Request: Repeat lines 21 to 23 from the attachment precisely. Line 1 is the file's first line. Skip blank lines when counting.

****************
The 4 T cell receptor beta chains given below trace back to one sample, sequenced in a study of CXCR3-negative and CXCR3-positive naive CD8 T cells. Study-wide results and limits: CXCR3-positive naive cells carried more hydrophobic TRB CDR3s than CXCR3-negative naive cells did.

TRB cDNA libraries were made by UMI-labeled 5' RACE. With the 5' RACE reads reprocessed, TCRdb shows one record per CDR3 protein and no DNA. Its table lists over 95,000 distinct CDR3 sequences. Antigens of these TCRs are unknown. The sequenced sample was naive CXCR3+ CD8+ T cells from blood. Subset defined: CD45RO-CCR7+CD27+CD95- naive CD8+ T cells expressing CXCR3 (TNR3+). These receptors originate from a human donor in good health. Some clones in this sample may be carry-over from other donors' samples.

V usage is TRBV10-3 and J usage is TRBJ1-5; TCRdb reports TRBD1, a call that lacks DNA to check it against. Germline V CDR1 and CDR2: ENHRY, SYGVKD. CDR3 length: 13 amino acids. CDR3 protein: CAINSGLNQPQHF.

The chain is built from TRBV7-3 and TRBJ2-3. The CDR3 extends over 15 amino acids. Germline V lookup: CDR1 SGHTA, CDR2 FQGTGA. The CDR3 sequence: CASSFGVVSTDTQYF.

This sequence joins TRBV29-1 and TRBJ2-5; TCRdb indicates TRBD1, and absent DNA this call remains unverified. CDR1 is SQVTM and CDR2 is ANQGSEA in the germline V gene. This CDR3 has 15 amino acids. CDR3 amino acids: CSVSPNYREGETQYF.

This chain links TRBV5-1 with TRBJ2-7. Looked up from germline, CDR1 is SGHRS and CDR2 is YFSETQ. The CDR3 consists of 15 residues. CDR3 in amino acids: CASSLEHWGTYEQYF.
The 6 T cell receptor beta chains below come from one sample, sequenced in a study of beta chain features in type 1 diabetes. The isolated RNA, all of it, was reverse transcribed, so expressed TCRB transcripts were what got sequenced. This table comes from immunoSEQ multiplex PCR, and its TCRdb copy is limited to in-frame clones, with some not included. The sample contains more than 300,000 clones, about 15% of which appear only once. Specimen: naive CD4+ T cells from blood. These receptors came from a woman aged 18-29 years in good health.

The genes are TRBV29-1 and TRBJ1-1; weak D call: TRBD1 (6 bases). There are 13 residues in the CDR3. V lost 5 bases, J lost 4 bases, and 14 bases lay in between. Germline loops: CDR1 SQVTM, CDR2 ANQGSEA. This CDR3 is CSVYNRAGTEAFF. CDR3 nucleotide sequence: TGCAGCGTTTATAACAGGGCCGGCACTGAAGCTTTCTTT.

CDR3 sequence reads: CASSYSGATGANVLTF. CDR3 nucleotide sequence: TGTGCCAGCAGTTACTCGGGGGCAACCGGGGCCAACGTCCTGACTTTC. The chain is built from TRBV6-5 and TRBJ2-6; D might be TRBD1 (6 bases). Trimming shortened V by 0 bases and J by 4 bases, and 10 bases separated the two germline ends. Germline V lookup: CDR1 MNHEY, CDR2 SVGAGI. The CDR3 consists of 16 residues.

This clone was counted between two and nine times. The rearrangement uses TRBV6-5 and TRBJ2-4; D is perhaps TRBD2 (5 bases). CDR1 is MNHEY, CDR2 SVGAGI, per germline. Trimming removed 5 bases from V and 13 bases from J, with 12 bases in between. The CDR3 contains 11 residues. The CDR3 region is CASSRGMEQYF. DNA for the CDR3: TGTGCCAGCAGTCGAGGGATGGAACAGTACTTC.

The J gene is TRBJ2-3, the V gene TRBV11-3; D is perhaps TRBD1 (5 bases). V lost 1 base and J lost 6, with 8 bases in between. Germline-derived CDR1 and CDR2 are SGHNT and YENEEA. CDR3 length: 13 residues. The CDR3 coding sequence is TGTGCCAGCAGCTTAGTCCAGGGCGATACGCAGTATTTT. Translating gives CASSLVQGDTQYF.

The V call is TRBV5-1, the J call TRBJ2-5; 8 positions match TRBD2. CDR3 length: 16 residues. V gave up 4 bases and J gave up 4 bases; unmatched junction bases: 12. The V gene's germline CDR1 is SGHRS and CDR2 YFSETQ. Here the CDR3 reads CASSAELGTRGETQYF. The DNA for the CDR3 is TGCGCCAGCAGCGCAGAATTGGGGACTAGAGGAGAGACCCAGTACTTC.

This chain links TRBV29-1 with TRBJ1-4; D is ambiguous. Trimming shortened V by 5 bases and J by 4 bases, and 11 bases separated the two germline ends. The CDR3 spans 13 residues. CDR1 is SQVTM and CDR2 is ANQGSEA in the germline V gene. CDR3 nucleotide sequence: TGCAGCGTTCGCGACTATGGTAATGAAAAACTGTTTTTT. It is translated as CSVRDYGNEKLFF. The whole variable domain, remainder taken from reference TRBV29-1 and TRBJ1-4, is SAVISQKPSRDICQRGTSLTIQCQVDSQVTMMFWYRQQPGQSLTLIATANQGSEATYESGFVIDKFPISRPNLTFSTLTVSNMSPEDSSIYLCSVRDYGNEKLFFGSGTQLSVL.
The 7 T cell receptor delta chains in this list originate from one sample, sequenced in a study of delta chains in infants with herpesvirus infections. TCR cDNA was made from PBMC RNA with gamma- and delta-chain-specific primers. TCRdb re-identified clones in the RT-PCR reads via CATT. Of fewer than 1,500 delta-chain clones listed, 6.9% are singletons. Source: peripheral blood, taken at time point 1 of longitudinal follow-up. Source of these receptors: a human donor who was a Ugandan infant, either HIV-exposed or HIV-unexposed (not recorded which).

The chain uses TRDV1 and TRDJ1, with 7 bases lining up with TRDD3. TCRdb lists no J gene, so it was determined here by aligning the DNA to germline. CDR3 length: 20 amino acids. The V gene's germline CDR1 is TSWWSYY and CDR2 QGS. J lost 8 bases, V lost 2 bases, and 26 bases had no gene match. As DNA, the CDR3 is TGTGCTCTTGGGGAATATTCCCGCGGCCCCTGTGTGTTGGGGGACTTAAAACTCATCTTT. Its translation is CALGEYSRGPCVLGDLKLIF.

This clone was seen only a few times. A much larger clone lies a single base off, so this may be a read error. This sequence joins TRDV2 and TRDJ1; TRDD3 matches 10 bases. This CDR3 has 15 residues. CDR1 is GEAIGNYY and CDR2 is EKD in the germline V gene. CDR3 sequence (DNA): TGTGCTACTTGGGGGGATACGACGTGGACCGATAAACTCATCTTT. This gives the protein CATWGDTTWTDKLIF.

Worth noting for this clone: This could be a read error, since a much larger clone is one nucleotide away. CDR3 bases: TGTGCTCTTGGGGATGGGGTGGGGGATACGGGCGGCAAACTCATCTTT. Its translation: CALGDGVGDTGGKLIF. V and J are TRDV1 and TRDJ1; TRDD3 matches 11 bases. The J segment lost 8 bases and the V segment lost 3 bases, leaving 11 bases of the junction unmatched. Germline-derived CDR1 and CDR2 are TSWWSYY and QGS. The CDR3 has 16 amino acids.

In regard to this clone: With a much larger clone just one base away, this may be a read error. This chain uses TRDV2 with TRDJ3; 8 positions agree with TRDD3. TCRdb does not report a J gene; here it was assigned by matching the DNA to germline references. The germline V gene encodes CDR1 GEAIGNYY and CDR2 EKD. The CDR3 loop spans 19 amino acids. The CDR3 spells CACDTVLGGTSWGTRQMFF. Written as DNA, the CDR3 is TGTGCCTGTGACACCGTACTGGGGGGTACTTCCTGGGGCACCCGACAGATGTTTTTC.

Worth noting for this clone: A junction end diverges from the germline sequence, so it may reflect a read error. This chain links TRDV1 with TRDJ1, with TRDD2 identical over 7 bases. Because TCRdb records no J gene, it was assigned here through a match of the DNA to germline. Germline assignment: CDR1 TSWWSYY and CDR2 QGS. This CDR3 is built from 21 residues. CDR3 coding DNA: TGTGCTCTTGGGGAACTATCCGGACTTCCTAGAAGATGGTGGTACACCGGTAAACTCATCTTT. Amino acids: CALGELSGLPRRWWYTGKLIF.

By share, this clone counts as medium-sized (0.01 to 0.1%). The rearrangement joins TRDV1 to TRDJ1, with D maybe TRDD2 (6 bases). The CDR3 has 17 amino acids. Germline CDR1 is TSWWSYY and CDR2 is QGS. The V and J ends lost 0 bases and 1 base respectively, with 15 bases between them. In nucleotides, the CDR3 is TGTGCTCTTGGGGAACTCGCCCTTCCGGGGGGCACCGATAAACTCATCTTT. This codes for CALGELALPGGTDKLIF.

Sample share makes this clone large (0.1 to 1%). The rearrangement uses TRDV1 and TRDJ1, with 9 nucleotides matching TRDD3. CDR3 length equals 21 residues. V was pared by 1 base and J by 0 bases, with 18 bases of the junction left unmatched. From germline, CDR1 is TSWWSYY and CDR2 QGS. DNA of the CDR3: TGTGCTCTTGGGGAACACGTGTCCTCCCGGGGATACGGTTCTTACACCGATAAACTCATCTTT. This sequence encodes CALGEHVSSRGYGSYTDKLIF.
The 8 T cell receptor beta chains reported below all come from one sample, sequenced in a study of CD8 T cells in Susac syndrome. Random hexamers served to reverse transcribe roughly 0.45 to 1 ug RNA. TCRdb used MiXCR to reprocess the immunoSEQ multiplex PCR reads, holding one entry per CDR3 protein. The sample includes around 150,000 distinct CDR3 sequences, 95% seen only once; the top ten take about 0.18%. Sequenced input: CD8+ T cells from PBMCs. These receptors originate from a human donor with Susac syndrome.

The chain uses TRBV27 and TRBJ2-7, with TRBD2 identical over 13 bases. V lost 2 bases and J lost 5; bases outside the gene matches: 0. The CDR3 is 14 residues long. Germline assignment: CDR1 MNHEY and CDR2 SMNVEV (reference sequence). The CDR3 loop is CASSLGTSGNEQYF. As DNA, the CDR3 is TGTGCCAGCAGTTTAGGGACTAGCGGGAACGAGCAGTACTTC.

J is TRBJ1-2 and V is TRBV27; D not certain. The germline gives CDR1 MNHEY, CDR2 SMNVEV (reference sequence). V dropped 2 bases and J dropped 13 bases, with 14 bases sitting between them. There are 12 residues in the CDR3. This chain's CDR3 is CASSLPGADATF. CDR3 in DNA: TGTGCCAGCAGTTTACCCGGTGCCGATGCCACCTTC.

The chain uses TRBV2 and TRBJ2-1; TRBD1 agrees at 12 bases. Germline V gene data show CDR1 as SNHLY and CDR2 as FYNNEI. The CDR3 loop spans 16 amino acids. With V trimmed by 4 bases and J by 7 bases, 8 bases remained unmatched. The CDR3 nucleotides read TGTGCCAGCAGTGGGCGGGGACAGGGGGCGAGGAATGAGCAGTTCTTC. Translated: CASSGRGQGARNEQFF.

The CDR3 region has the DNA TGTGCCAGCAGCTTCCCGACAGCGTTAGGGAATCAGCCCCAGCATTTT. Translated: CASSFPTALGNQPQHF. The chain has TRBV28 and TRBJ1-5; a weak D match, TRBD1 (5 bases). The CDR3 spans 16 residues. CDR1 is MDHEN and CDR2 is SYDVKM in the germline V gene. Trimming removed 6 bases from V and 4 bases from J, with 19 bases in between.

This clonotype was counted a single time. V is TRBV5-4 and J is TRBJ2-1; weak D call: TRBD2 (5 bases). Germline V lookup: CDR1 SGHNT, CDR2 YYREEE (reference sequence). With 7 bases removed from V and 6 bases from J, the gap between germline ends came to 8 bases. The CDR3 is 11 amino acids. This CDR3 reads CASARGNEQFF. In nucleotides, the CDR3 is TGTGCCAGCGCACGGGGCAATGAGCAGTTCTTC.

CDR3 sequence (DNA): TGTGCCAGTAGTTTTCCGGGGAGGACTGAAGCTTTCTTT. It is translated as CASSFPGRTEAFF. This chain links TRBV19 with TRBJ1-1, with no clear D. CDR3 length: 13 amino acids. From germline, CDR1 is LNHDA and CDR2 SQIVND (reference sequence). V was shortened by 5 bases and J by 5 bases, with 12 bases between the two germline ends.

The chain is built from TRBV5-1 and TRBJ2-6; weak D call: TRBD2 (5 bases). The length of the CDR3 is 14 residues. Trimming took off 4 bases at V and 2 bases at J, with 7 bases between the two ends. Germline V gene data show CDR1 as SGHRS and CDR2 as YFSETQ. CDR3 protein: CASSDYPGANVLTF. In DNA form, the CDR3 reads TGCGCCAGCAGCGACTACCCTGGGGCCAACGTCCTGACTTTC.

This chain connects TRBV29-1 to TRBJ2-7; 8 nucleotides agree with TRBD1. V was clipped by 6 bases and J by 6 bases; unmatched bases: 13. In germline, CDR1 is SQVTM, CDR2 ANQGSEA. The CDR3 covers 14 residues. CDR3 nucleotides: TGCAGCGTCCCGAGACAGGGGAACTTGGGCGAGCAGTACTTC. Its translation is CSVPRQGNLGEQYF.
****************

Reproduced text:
Sample share makes this clone large (0.1 to 1%). The rearrangement uses TRDV1 and TRDJ1, with 9 nucleotides matching TRDD3. CDR3 length equals 21 residues. V was pared by 1 base and J by 0 bases, with 18 bases of the junction left unmatched. From germline, CDR1 is TSWWSYY and CDR2 QGS. DNA of the CDR3: TGTGCTCTTGGGGAACACGTGTCCTCCCGGGGATACGGTTCTTACACCGATAAACTCATCTTT. This sequence encodes CALGEHVSSRGYGSYTDKLIF.
The 8 T cell receptor beta chains reported below all come from one sample, sequenced in a study of CD8 T cells in Susac syndrome. Random hexamers served to reverse transcribe roughly 0.45 to 1 ug RNA. TCRdb used MiXCR to reprocess the immunoSEQ multiplex PCR reads, holding one entry per CDR3 protein. The sample includes around 150,000 distinct CDR3 sequences, 95% seen only once; the top ten take about 0.18%. Sequenced input: CD8+ T cells from PBMCs. These receptors originate from a human donor with Susac syndrome.

The chain uses TRBV27 and TRBJ2-7, with TRBD2 identical over 13 bases. V lost 2 bases and J lost 5; bases outside the gene matches: 0. The CDR3 is 14 residues long. Germline assignment: CDR1 MNHEY and CDR2 SMNVEV (reference sequence). The CDR3 loop is CASSLGTSGNEQYF. As DNA, the CDR3 is TGTGCCAGCAGTTTAGGGACTAGCGGGAACGAGCAGTACTTC.